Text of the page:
In this book, Kwon Yeo-sun depicts the grief in life with succinct and chilly sentences that capture the incomprehensible yet hardly forgettable scenes of life.
- Book Intro
Kwon’s characters face fatal diseases even when it seems like there will their misfortune will finally be coming to an end. They go through their dreary lives with love while relying on one another for support, waiting for the inevitable upcoming separation waiting for them at death's door.
Those who never surrender to life can be found in “Aunt” as well. In this short story, the aunt lives alone in a small apartment located on the outskirts of Ansan, without television, a computer, and even a cell phone. She has saved 150 million won for five years before she left her family, who had only exploited her, and spent 100 million for a deposit on her apartment. She decided to live without doing anything and to simply spend the rest 50 million won before she died of pancreatic cancer in two years.
The life she has led for the last two years followed a fairly tight routine. She has a quick breakfast and goes to the library at around 10 p.m. She carries writing instruments, her wallet, keys, and a water bottle filled with barley tea in her backpack. Upon arriving at the library, she takes a book from the bookshelf and spends a large portion of her day reading it. She returns home at around 2 p.m. to have lunch, goes back to the library, and reads the book until the library closes at 6 p.m. When she hasn't finished the book by that time, she borrows it, returns home, has dinner, and reads the rest before going to sleep. (pp. 83-84)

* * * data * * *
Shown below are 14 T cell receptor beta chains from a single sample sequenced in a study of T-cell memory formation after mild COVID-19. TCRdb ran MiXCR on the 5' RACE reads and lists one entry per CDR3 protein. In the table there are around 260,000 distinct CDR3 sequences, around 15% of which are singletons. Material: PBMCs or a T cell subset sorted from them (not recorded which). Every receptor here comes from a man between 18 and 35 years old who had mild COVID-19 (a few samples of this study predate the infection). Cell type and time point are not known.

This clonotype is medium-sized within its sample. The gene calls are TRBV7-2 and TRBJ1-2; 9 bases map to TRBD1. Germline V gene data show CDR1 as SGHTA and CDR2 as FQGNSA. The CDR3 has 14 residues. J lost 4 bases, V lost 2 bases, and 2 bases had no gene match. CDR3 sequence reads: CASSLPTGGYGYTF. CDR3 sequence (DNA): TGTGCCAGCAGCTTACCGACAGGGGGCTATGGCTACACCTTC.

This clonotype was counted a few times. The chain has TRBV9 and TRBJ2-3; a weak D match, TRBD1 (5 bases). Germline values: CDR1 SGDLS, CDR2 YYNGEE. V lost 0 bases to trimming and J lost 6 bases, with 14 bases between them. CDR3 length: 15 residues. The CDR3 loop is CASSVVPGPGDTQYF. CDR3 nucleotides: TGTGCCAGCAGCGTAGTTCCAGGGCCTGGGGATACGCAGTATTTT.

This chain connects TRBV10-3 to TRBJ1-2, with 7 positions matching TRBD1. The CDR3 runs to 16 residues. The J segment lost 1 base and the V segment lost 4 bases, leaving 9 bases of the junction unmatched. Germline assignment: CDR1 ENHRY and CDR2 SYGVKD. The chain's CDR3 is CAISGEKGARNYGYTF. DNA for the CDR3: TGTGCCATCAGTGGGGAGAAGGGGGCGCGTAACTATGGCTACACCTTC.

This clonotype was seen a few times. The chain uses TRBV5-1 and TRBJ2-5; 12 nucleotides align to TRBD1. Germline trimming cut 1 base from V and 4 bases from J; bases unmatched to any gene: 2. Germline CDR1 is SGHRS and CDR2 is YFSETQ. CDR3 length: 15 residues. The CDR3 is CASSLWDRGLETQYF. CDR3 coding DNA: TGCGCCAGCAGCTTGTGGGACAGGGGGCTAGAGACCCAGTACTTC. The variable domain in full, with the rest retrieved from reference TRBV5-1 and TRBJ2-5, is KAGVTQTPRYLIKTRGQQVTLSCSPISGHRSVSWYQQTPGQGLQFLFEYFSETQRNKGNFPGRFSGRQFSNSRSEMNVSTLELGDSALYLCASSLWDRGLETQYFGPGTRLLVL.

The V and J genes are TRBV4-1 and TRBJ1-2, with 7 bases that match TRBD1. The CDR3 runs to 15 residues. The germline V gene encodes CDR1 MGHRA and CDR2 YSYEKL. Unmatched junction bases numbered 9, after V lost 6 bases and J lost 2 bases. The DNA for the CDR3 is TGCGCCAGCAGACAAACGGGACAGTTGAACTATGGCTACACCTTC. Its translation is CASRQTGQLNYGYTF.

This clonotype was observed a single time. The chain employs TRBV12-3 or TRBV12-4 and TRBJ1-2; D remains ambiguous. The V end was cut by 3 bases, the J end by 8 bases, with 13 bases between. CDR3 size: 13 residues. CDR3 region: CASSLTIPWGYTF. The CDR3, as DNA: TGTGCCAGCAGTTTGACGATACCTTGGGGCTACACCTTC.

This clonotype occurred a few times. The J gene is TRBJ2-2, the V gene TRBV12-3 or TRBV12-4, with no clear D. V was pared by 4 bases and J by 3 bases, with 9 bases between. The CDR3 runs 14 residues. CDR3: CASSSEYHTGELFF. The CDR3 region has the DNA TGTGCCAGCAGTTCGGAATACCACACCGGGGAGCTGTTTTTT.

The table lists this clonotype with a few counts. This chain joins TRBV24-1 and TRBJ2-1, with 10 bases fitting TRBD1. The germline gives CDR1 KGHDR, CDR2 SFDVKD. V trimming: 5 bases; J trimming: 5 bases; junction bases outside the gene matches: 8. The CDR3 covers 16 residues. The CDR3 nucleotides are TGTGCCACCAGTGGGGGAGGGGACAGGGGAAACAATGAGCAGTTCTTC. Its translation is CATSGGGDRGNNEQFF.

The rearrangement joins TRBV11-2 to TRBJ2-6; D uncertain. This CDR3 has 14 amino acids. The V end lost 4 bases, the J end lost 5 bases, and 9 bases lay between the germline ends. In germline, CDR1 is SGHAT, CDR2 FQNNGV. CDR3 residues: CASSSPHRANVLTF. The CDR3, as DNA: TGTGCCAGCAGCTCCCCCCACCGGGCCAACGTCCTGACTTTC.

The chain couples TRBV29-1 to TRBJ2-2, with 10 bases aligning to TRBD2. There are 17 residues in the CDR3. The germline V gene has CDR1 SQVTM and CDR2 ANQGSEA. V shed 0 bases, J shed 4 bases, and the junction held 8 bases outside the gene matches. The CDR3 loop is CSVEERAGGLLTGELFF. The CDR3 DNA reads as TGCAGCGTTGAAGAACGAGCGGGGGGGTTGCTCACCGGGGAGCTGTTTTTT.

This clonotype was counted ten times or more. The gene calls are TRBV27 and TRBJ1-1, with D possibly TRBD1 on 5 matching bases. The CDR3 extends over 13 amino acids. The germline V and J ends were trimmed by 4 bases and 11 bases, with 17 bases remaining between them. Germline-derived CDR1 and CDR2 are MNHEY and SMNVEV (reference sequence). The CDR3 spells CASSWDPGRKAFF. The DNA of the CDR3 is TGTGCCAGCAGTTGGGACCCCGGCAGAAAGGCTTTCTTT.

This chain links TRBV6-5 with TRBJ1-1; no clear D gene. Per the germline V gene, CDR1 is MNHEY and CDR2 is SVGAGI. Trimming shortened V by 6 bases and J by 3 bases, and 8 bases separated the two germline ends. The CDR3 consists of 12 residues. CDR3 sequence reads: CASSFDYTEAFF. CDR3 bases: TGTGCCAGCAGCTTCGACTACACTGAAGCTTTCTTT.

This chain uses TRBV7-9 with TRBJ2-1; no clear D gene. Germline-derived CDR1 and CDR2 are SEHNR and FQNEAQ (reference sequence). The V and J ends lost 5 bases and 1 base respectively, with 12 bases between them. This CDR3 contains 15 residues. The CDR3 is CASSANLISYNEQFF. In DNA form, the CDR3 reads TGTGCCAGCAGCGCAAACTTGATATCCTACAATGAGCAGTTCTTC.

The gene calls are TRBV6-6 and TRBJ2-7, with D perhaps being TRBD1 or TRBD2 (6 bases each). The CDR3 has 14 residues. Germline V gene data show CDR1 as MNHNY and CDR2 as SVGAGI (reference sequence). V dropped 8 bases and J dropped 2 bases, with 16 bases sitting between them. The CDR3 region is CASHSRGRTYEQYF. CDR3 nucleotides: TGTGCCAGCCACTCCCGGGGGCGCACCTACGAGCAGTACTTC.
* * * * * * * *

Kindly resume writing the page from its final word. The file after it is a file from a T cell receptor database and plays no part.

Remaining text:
In Hello, Alcoholics, there are many scenes in which characters drink alcohol. The reasons they drink are all different. Some drink habitually and some others drink to endure something. One of the interesting scenes is when the protagonist Yeonggyeong in “Spring Night,” who becomes addicted to alcohol after losing her child, gets drunk and recites a poem by Kim Suyeong loudly. Kwon Yeo-sun skillfully depicts the despair of those who hit rock bottom and their behaviors under the influence of alcohol, capturing the internal state of “alcoholics” who seem to collapse in a minute.
- About the Author
Kwon Yeoseon began her literary career in 1996 by winning the 2nd Sangsang Literary Award with her novel, Niche of Green. Her works include the short story collections, The Maiden’s Skirt, The Days of Pink Bows, The Red Fruit in My Garden, The Forest of Nutmeg Trees, and Hello Drunkard; the full-length novels, Legato and The House of Clay; and the books of essays on food, What to Eat Today? She has received the Hankook Ilbo Literary Award, the Dongri Literary Award, the Dongin Literary Award, and the Yi Hyoseok Literary Award.
Chosun Ilbo, 2016, Dongin Literary Award